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VALLEY FOCUS | Northridge

Quake Woes Fade as CSUN Classes Start

September 01, 1998|ANDREW BLANKSTEIN

A new generation of Cal State Northridge students began classes Monday, voicing traditional complaints: a shortage of parking, classes and--given the hot weather--motivation.

But for the first time in several years, there were few complaints about the lingering effects of the 1994 Northridge earthquake, which caused $378 million in damages to campus buildings.

CSUN freshmen Riley Baker, Kim Kenyon and Brianna Blum cursed the day's triple-digit temperatures from the shelter of umbrella-covered picnic tables at the student union.

"This weather is absolute hell," said Baker, a liberal studies major whose first class of the new school year was public speaking. "They ought to start classes in October."

CSUN sophomore Lilit Sagatelyan said her main concern was arriving promptly at her astronomy class.

Sagatelyan, sweating and short of breath as she walked, complained she waited more than an hour to find a parking place. "After all this hassle," she said. "I hope I got all the right classes with a good teacher."

CSUN officials said they are pleased that students have finally stopped complaining about the earthquake, a sign that the memory of the disaster is fading.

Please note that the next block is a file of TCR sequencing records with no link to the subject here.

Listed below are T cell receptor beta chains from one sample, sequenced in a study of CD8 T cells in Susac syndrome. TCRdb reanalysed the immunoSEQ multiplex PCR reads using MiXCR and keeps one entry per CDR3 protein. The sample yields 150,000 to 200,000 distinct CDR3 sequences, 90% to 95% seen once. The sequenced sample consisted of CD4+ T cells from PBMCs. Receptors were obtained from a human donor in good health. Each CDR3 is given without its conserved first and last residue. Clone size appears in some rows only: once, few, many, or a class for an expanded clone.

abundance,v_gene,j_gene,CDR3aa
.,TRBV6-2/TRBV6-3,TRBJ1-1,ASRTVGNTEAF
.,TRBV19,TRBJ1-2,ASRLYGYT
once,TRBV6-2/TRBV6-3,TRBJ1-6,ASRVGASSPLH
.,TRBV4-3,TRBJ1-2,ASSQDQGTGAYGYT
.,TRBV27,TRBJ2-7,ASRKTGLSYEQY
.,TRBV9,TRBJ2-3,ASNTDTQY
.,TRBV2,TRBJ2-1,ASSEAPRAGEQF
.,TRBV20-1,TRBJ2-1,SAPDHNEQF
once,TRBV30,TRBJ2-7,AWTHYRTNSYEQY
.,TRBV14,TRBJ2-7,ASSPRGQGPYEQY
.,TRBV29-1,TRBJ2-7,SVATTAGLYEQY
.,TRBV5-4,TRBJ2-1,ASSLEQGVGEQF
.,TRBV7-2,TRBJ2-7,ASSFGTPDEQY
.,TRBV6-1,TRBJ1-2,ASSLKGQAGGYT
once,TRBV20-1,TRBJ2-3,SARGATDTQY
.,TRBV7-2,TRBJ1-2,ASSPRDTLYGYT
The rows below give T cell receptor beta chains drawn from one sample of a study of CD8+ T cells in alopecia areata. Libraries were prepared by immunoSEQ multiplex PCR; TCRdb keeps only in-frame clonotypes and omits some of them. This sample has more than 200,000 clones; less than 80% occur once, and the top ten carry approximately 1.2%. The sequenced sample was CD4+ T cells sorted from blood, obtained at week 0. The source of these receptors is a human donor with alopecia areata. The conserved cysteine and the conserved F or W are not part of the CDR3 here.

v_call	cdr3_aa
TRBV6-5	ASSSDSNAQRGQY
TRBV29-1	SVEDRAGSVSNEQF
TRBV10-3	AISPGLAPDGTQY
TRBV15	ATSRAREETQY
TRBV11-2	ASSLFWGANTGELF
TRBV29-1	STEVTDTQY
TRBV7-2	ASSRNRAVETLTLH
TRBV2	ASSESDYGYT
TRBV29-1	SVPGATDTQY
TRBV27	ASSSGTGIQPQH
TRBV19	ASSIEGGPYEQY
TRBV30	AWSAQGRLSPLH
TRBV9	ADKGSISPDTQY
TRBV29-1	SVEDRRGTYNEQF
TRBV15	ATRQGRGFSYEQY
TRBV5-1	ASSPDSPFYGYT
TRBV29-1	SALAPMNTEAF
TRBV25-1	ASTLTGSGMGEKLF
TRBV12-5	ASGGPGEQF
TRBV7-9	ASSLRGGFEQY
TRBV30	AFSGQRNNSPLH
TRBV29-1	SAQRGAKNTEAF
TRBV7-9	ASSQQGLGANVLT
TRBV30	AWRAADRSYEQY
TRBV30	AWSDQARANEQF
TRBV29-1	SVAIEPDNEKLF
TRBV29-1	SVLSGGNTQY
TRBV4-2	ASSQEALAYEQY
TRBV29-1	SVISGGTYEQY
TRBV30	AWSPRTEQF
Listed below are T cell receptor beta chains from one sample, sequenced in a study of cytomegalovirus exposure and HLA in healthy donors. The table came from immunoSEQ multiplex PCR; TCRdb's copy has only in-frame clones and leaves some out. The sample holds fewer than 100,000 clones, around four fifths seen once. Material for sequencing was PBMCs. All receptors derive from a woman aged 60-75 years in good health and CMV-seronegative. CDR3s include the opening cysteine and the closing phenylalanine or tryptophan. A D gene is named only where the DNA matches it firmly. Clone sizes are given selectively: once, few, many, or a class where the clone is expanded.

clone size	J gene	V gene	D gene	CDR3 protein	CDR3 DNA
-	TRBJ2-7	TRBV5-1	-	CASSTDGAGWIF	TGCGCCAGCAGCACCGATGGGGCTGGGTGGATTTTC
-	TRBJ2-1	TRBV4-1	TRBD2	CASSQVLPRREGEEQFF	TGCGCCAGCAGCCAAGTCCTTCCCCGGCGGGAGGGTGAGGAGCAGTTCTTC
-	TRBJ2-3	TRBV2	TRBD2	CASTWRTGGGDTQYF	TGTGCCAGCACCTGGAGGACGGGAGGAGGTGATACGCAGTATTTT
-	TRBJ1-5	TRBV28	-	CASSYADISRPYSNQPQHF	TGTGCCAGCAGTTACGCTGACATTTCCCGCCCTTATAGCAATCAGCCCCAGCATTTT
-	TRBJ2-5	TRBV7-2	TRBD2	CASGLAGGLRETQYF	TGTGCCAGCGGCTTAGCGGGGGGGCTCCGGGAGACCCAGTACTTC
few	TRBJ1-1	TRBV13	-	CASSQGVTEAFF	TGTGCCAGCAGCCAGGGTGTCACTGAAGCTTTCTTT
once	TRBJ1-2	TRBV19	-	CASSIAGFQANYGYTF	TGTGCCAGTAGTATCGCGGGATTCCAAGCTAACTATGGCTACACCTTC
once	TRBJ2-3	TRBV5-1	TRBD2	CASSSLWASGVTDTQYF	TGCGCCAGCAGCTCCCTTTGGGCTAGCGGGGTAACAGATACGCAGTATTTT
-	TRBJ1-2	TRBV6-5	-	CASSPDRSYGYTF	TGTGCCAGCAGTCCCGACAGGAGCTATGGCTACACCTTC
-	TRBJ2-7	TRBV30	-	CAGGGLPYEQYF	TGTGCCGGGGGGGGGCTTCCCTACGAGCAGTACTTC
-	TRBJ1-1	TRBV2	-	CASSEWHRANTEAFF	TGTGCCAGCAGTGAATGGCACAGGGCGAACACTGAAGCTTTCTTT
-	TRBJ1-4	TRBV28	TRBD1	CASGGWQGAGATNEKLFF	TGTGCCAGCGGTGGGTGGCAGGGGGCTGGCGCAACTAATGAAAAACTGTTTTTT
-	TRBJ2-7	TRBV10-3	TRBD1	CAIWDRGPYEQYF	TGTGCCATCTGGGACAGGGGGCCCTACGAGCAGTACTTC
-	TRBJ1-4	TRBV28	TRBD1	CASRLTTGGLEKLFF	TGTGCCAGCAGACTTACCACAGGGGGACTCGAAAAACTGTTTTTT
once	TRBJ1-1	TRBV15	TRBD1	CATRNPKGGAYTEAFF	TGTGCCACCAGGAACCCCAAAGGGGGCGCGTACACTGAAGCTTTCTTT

"It's really, really, wonderful there's an entire generation of students here who don't associate the earthquake with CSUN," said spokeswoman Carmen Ramos-Chandler. "As long as they can get into classes they need, the earthquake means nothing to them."

Preliminary estimates show the university's enrollment at 26,000--about 7% higher than the fall semester, 1994--before the quake hit, university officials said.

"Our enrollment is getting to where we want," said Ramos-Chandler.

"We are trying to make sure that the students can get the classes they need."

CSUN Associated Students President Joaquin Macias said he is looking forward to another kind of rebuilding.

"The way the school was set up [after the quake] a lot of things were fragmented, there was less time to meet at a central location," Macias said. "This year we want to build a greater sense of community on campus."

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